CricViz Analysis: T20I Series Review - Notable Takeaways
Freddie Wilde identifies some takeaways from West Indies’ series v India.
Navdeep Saini breaks out
This was a superb debut series for the 26 year-old fast bowler Navdeep Saini who took five wickets across the three matches at a True Economy Rate of -1.46 runs per over below expectation based on the overs that he bowled in. Saini was picked for the Indian team on the back of a superb IPL season for Royal Challengers Bangalore where his pace in particular caught the attention. It was that ball-speed that once again set him out in this series. Saini’s average speed of 133.86 kph was 12th fastest ever recorded by an Indian bowler in a T20I series of three or more matches. 19% of Saini’s deliveries were faster than 140 kph.
Top order issues for the West Indies
The West Indies top order really struggled in this series. Across the three matches their first two wickets produced a combined total of 29 runs - an average of 4.83 runs per partnership - that is their lowest aggregate in a three match series ever. The individuals who contributed to this slump were Evin Lewis (10 runs in three innings), Sunil Narine (six runs in two innings) and John Campbell (0 runs in one innings) as openers and Shimron Hetmyer (1 runs in one innings) and Nicholas Pooran (39 runs in two innings) at number three.
Strong return for Narine
One of the few positives to emerge from this series for the West Indies was the return to the team of Narine - playing his first T20I series for the West Indies since late 2017. Narine struggled with the bat - twice assuming a pinch-hitting role at the top of the order, however, he was typically excellent with the ball, bowling four overs in all three games and returning a supreme economy rate of 5.91 runs per over - a True Economy Rate of -1.82 runs per over below expectation based on the overs he bowled.
Pollard thrives in the middle order
This series represented a solid return to West Indian colours for the T20 titan Kieron Pollard who registered scored of 49, 8 not out and 58 in only his second T20I series for the West Indies since the start of 2018. Throughout the majority of his career Pollard has largely assumed a role in the lower middle order, playing 80% of his innings from number five or lower. However, in this series he batted at number four in both of his substantial innings. This continues a trend for the Trinidadian of excelling in this notoriously complex position. Since the start of 2017 Pollard has batted at number four 19 times and scored at a strike rate of 155.60 - among players to have batted this often in the position only Asif Ali (163.74), AB de Villiers (163.62) and Rishabh Pant (160.27) have scored at a faster strike rate.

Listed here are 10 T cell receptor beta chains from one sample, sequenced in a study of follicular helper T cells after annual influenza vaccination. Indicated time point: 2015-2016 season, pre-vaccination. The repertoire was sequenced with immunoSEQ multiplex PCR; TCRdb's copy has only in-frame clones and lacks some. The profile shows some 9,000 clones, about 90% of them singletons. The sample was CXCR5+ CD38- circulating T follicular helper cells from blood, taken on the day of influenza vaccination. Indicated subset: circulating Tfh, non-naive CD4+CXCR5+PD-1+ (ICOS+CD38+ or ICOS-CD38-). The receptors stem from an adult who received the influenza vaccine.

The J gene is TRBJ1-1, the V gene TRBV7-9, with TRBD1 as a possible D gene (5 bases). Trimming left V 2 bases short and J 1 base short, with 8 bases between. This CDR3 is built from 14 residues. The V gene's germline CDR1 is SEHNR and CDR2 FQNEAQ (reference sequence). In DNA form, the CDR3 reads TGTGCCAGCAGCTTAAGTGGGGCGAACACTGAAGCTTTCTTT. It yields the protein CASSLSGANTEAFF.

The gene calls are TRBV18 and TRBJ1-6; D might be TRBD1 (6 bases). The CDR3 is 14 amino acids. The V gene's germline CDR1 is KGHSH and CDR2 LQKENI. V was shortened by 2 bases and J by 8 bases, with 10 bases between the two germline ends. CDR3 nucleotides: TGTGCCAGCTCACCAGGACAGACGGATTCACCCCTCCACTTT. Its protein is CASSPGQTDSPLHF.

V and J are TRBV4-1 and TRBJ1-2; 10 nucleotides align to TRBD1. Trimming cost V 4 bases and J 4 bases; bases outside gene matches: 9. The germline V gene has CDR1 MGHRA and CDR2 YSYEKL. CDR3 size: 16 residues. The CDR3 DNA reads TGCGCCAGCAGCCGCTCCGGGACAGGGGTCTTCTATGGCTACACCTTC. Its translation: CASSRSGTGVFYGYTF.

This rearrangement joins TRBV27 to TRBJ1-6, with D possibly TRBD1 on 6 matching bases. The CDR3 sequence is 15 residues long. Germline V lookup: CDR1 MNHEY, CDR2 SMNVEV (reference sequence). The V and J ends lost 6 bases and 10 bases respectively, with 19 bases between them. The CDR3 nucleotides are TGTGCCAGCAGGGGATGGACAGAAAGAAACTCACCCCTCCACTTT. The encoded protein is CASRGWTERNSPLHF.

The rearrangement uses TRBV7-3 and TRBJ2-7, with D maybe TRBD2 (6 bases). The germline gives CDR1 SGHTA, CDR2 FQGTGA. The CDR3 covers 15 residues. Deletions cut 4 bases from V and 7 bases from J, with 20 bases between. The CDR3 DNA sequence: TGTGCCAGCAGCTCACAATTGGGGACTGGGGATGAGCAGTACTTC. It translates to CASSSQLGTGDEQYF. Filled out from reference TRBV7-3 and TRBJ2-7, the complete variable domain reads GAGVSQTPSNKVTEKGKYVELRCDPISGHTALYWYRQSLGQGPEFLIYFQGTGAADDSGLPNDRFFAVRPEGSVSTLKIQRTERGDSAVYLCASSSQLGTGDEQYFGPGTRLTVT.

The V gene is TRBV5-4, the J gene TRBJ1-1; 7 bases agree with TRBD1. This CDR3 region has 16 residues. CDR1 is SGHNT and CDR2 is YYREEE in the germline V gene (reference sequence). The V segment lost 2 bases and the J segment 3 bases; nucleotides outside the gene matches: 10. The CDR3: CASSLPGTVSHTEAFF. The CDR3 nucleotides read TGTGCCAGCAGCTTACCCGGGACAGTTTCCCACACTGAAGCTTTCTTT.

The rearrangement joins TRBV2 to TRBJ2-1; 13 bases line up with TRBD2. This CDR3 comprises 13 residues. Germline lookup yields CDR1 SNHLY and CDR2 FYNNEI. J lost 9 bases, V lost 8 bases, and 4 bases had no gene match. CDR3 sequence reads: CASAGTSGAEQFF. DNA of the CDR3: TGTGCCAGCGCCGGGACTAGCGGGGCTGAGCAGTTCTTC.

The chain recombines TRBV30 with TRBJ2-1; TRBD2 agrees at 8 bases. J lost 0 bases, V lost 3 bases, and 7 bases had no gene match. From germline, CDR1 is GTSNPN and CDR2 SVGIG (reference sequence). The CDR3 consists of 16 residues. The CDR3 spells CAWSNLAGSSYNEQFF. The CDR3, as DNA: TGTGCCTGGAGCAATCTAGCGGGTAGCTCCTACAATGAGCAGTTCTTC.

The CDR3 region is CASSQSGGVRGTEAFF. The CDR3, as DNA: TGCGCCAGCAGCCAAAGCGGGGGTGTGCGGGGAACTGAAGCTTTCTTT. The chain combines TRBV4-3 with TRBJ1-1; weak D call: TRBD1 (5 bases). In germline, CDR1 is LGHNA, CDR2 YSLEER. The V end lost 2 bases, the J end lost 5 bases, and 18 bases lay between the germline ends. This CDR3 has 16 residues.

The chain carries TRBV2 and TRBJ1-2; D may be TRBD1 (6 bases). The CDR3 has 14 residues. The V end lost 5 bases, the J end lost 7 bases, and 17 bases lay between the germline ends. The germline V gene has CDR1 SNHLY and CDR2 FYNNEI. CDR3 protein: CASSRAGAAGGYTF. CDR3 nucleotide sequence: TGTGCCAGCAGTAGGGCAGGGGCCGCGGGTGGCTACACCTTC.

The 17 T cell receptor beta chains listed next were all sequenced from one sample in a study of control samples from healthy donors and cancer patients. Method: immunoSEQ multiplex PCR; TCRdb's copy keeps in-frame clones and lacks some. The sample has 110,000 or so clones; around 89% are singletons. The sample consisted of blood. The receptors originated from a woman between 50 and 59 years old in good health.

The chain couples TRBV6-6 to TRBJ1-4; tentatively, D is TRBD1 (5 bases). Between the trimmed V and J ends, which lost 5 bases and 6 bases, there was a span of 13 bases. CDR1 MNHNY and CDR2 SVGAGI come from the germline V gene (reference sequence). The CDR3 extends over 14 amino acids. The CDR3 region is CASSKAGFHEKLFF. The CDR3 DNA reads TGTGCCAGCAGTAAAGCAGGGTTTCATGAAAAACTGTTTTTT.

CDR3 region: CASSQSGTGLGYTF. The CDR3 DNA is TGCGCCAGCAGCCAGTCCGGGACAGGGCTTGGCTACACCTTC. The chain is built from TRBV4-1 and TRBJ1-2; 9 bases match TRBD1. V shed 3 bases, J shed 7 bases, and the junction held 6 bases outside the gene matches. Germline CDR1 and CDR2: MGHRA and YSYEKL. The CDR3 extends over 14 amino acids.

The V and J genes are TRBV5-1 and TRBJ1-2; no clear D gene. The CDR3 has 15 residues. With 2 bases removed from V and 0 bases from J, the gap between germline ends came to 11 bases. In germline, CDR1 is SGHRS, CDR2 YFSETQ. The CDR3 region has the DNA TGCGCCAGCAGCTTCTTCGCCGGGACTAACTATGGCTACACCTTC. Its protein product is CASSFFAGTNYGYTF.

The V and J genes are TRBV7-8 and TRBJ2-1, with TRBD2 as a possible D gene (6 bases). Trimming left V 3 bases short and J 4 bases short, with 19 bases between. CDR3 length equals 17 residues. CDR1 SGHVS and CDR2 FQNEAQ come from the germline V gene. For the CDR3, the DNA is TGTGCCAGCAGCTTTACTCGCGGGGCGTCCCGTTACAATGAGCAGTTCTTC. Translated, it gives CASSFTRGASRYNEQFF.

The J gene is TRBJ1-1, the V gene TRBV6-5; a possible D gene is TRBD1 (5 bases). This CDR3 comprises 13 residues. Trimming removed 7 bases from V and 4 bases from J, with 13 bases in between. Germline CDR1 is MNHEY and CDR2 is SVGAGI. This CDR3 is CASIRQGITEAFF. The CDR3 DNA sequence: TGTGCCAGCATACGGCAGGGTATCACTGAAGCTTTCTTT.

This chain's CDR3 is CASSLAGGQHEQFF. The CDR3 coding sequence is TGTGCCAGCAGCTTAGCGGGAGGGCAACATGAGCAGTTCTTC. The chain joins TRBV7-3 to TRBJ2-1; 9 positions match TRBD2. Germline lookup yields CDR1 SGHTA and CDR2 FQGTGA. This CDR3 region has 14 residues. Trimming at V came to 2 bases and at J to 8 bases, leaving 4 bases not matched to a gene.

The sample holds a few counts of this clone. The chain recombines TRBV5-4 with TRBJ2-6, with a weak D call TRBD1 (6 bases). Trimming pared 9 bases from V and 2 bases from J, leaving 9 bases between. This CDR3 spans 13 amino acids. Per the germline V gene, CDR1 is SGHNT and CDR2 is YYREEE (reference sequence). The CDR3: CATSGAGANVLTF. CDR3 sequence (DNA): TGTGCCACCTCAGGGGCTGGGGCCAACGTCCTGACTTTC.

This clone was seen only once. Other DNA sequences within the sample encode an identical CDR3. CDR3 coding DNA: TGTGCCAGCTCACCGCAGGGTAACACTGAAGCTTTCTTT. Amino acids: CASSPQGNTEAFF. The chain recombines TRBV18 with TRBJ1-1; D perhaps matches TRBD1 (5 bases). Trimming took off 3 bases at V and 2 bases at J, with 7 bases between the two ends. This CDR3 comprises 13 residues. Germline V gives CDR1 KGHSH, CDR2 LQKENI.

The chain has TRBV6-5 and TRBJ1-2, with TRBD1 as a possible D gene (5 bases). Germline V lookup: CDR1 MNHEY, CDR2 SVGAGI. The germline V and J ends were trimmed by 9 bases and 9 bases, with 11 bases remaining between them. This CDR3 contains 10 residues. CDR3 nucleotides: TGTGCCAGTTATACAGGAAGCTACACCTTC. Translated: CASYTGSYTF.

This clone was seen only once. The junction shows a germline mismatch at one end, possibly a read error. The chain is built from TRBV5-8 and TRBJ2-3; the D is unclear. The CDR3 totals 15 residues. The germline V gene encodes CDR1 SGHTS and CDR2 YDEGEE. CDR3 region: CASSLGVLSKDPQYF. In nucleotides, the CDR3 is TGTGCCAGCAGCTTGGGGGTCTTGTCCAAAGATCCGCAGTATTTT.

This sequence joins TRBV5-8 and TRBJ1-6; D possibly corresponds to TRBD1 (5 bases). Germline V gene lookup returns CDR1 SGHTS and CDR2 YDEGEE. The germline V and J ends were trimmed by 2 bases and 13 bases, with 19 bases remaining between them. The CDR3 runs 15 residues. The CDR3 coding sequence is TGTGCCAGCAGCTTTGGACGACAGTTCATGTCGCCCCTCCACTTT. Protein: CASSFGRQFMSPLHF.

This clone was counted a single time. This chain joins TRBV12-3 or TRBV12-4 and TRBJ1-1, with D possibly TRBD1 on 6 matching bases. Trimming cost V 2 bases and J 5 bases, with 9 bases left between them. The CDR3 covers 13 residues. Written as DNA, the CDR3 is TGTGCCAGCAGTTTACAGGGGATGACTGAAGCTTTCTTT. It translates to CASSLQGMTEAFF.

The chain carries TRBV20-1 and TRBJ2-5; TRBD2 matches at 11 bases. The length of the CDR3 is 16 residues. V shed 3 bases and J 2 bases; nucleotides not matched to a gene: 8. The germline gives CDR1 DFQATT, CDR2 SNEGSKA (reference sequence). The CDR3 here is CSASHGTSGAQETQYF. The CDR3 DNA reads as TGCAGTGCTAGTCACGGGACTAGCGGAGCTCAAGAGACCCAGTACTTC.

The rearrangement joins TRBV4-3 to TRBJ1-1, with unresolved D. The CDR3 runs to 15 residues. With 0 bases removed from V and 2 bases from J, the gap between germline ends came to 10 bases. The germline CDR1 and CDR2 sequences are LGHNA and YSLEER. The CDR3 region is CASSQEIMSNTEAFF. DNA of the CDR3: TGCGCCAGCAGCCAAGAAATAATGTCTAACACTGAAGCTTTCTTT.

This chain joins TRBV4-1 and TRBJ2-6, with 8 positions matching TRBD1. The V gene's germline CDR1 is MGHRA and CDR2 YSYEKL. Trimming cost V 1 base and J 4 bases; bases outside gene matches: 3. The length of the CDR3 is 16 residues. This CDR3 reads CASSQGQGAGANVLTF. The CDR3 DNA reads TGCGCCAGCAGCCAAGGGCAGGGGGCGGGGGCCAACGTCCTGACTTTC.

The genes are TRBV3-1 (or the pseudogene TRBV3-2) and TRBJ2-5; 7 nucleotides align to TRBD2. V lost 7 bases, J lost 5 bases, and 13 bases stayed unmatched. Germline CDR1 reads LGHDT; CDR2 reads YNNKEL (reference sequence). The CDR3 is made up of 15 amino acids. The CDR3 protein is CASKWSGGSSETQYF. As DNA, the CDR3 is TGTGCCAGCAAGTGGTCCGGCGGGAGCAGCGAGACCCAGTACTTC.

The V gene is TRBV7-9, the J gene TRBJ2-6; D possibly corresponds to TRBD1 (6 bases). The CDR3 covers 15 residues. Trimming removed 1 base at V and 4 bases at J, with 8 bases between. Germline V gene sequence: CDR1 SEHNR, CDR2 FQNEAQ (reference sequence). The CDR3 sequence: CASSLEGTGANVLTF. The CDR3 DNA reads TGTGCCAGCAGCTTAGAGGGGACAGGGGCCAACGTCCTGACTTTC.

Deepak Chahar: Powerplay king
Deepak Chahar only played one of the three matches in this series but he made a superb impression taking three wickets in his three overs and only conceding four runs. Chahar was selected for India’s squad thanks to his strong IPL where he thrived as an opening bowler who made early inroads and kept a lid on the run rate in the Powerplay. Early wickets are exceptionally valuable in T20 and in Chahar India appear to have found a seam bowler capable of delivering them: since the start of the year no bowler in the world has taken more Powerplay wickets than Chahar’s 19.
Rishabh Pant steps up
This series represented a significant step in the evolution of one of cricket’s most exciting young talents: Rishabh Pant. Assuming greater responsibility at number four Pant scored a match-winning 65 not out in the last match of the series, guiding India to their target. In the last few years Pant has become one of the world’s best T20 batsmen - his standout strength is his ability to score heavily and quickly during the middle over phase, typically the toughest period of the innings. Since the start of 2018 only Colin Ingram and AB de Villiers have scored more runs in overs 7 to 15 than Pant.